Career Watch

This feature originally appeared in Computerworld's print edition.

The 'It's All About Me' Syndrome

Five years ago, Jean Ritala had never heard the term narcissism. Then someone described her as having been "stung by a narcissist" and shared books and Web sites with her on the topic. Now, besides being the IT support services manager at Mystic Lake Casino Hotel in Prior Lake, Minn., Ritala educates and coaches others on how to deal with narcissists.

Narcissists show a pervasive need for attention and admiration and a lack of concern for others. But are they dangerous in the workplace?

"The cost to organizations from narcissism in the workplace is staggering," as the narcissist's co-workers become ill with stress, teamwork deteriorates, projects fail and turnover rises, says Ritala.

"Up to one-third of a narcissist's victims in the workplace will quit the company or transfer to another department if nothing is done" to address the behavior, she says.

Once she had become educated on the topic of narcissism, Ritala began to recognize narcissistic traits in the workplace. Feeling that it is a problem that is pervasive but too often ignored, she and management consultant Gerald Falkowski wrote a booklet on the topic, called Narcissism in the Workplace (Red Swan Publishing USA, 2007).

Ritala, former president of the IT Service Management Forum - U.S., spoke recently with Computerworld about dealing with narcissism in IT organizations.

Is narcissism prevalent within IT organizations? I think IT is more competitive than some parts of the business, so yes. But people are getting educated. Five years ago, few people knew about narcissism. Now there are online discussion groups which deal with the topic. And the dynamics of the workforce have changed so that narcissist personalities are standing out more.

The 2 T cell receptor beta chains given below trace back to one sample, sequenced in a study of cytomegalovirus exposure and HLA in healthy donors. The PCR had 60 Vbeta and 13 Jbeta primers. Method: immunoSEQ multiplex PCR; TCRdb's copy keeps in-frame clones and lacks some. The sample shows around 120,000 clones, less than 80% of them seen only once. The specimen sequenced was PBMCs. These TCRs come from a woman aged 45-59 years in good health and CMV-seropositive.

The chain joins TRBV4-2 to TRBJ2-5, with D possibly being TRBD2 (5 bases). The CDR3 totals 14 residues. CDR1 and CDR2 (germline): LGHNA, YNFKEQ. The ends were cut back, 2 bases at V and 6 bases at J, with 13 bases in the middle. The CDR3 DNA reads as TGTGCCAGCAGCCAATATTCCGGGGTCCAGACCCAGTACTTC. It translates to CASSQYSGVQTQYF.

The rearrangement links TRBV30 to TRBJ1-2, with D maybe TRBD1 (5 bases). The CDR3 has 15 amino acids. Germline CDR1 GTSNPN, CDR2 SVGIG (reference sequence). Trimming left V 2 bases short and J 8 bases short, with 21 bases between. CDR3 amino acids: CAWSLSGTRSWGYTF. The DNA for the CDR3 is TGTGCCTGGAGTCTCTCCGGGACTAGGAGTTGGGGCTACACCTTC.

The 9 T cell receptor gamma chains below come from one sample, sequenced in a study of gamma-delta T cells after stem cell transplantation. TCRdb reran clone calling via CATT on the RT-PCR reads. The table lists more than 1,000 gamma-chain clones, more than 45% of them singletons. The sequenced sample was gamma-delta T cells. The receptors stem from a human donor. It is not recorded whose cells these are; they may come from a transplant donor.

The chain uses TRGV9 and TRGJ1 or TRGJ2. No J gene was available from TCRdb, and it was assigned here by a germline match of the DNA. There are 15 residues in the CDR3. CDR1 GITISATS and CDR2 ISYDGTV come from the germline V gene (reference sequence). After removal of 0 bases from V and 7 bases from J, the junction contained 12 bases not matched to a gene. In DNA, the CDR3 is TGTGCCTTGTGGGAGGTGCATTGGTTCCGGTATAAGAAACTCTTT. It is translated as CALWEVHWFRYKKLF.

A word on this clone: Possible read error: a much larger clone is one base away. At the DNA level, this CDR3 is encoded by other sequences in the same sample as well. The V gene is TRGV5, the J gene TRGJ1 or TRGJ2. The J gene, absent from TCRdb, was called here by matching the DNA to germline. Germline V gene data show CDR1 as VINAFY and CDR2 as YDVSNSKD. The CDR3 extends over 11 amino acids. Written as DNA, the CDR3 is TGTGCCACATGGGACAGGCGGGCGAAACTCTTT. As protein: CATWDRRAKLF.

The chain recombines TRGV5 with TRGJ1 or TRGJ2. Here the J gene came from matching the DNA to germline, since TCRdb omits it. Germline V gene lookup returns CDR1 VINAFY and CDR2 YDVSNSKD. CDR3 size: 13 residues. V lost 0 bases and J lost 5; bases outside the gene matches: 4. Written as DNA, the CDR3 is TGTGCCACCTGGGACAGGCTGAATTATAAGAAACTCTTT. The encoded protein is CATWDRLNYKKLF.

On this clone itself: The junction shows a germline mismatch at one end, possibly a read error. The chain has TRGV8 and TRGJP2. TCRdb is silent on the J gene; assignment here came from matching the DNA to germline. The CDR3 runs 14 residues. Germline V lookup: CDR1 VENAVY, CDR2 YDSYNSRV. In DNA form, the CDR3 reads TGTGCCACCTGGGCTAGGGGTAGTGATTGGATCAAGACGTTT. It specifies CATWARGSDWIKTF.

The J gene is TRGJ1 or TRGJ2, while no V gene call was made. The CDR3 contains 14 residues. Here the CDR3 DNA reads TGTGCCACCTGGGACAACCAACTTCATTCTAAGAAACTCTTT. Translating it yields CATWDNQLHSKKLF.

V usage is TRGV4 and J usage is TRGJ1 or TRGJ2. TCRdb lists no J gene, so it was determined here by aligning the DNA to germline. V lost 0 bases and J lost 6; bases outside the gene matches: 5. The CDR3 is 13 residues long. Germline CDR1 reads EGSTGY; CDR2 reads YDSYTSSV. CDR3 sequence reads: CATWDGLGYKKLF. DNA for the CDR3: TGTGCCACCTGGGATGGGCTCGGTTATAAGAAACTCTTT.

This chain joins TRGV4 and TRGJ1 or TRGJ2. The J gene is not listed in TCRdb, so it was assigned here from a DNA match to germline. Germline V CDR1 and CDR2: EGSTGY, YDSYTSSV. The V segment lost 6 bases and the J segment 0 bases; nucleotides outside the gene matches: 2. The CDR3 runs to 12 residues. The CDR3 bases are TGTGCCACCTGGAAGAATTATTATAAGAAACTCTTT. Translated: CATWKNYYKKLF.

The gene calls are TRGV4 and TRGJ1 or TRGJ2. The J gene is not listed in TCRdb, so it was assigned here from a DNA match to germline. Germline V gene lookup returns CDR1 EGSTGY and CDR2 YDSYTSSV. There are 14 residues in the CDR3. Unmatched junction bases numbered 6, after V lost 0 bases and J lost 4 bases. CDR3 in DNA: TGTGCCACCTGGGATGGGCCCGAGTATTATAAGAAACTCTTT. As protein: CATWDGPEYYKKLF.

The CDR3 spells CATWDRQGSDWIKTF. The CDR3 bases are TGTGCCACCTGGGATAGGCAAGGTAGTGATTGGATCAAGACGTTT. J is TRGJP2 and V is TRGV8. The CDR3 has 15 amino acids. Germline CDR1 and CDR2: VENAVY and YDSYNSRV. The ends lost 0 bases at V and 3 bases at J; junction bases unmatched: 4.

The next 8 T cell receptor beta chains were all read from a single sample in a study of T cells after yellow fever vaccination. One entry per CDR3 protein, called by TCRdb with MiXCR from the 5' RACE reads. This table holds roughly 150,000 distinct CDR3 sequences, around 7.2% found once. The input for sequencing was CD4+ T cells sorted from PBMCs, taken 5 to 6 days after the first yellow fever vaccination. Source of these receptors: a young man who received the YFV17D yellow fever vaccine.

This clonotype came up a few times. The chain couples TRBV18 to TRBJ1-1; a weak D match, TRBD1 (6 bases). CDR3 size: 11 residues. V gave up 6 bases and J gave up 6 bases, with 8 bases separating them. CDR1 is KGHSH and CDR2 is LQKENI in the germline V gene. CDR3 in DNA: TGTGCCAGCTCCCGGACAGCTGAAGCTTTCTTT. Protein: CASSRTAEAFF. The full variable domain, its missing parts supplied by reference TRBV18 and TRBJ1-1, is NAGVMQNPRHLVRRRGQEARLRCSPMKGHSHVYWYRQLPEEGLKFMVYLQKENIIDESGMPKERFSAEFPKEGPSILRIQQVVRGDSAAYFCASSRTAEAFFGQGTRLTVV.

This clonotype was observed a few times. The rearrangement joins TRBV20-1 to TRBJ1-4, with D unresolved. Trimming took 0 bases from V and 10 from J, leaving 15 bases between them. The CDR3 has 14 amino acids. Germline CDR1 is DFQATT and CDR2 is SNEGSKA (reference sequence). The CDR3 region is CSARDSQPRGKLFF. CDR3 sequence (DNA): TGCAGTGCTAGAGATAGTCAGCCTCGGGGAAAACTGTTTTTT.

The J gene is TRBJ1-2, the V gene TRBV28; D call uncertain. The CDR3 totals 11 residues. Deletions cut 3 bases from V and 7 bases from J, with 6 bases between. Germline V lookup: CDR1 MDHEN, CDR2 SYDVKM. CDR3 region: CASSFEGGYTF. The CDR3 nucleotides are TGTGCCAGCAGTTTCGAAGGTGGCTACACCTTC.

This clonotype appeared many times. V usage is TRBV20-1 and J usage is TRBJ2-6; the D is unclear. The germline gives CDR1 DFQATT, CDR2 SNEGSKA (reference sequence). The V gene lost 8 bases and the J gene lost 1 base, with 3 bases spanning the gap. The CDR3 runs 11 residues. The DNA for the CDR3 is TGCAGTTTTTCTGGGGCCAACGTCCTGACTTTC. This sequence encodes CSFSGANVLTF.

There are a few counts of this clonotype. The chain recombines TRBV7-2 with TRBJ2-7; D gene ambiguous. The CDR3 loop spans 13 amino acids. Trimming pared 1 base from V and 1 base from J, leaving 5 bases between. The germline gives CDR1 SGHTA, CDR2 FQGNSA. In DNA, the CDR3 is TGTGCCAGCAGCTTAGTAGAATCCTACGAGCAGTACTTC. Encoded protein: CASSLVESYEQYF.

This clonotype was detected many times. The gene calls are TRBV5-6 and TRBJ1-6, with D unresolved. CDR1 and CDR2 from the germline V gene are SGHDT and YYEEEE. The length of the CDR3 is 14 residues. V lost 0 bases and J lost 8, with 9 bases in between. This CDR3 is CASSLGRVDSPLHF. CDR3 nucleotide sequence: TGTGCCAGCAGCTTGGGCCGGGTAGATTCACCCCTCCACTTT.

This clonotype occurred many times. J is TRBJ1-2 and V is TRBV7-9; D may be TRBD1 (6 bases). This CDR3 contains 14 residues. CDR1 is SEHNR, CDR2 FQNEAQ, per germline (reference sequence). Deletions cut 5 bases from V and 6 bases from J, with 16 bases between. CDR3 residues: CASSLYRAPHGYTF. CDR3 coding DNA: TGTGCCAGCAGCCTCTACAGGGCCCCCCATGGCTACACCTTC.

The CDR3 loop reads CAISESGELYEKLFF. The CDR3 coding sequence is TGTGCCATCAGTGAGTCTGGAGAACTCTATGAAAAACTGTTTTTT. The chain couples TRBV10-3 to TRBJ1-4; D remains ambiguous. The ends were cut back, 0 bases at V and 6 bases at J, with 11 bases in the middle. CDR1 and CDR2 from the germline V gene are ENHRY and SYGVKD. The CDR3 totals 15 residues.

What steps can IT managers take to address these issues? You need a health care professional, like a psychologist who specializes in employee counseling services, to get involved. Managers need to document behaviors and not be afraid to go to HR and say, "This is what I'm seeing and what people are telling me."

Once narcissistic employees are identified, how do you deal with them? HR should encourage them to use an employee-referral service such as counseling. Some narcissists, when confronted, can see how their behavior is impacting staff and their own performance. If they can't, HR has to calmly play back what they did. And you must establish firm boundaries, with timely, progressive consequences. You need to follow up to see if behaviors are improving or getting worse. But people's behavior patterns typically don't change unless they get help or become enlightened. And once a narcissist's behaviors are observed and documented, they can become even more cruel and offensive, since they no longer can hide their behaviors and rationalize them away.

Socially Acceptable

IT professionals have become extremely active on social networking sites such as LinkedIn, Facebook and Xing.

How often do you visit social networking sites?

More than three times a week: 42%
At least once a week: 35%
Less than once a month: 22%
Note: Percentages do not total 100 because of rounding.

Source: Survey of 430 Fortune 1,000 IT professionals by outsourcing firm Syntel Inc., April 2008

19%: Percentage of IT workers responding to a recent survey who said that their bosses expect them to work or at least check voice mail and/or e-mail while on vacation. In comparison, just 9% of all respondents said that their bosses have similar expectations. IT was the occupation most likely to be required to keep in touch.

Source: CareerBuilder.com online survey of 6,987 full-time employees, May 2008

Page compiled by Jamie Eckle.

Copyright © 2008 IDG Communications, Inc.

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